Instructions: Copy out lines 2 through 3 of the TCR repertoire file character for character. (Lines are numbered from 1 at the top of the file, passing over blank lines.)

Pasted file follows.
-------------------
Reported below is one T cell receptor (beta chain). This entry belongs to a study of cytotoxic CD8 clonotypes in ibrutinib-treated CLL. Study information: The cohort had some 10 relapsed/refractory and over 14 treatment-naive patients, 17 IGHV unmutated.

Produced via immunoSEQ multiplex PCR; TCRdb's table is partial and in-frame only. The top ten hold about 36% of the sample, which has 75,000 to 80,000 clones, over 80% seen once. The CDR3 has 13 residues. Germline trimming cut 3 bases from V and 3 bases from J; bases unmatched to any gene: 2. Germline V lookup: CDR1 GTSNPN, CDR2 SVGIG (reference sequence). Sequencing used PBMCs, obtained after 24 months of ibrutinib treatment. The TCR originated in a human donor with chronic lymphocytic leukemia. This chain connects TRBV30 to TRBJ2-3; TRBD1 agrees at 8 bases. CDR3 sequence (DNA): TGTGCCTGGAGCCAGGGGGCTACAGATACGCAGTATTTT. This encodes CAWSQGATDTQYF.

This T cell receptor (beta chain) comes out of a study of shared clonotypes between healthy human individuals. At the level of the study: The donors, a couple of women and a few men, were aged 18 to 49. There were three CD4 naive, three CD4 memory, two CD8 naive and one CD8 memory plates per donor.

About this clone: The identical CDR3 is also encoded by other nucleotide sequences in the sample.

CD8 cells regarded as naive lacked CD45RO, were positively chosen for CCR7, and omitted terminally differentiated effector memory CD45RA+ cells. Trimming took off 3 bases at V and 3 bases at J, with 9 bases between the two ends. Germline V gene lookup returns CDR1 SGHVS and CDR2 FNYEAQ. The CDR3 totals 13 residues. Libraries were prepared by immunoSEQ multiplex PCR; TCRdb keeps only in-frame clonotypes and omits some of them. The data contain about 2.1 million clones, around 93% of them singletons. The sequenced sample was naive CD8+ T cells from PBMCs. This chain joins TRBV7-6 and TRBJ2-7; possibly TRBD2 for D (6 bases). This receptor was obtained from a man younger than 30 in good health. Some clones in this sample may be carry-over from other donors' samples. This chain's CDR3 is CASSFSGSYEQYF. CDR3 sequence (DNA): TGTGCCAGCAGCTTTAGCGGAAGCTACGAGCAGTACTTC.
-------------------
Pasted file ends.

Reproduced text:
Produced via immunoSEQ multiplex PCR; TCRdb's table is partial and in-frame only. The top ten hold about 36% of the sample, which has 75,000 to 80,000 clones, over 80% seen once. The CDR3 has 13 residues. Germline trimming cut 3 bases from V and 3 bases from J; bases unmatched to any gene: 2. Germline V lookup: CDR1 GTSNPN, CDR2 SVGIG (reference sequence). Sequencing used PBMCs, obtained after 24 months of ibrutinib treatment. The TCR originated in a human donor with chronic lymphocytic leukemia. This chain connects TRBV30 to TRBJ2-3; TRBD1 agrees at 8 bases. CDR3 sequence (DNA): TGTGCCTGGAGCCAGGGGGCTACAGATACGCAGTATTTT. This encodes CAWSQGATDTQYF.

This T cell receptor (beta chain) comes out of a study of shared clonotypes between healthy human individuals. At the level of the study: The donors, a couple of women and a few men, were aged 18 to 49. There were three CD4 naive, three CD4 memory, two CD8 naive and one CD8 memory plates per donor.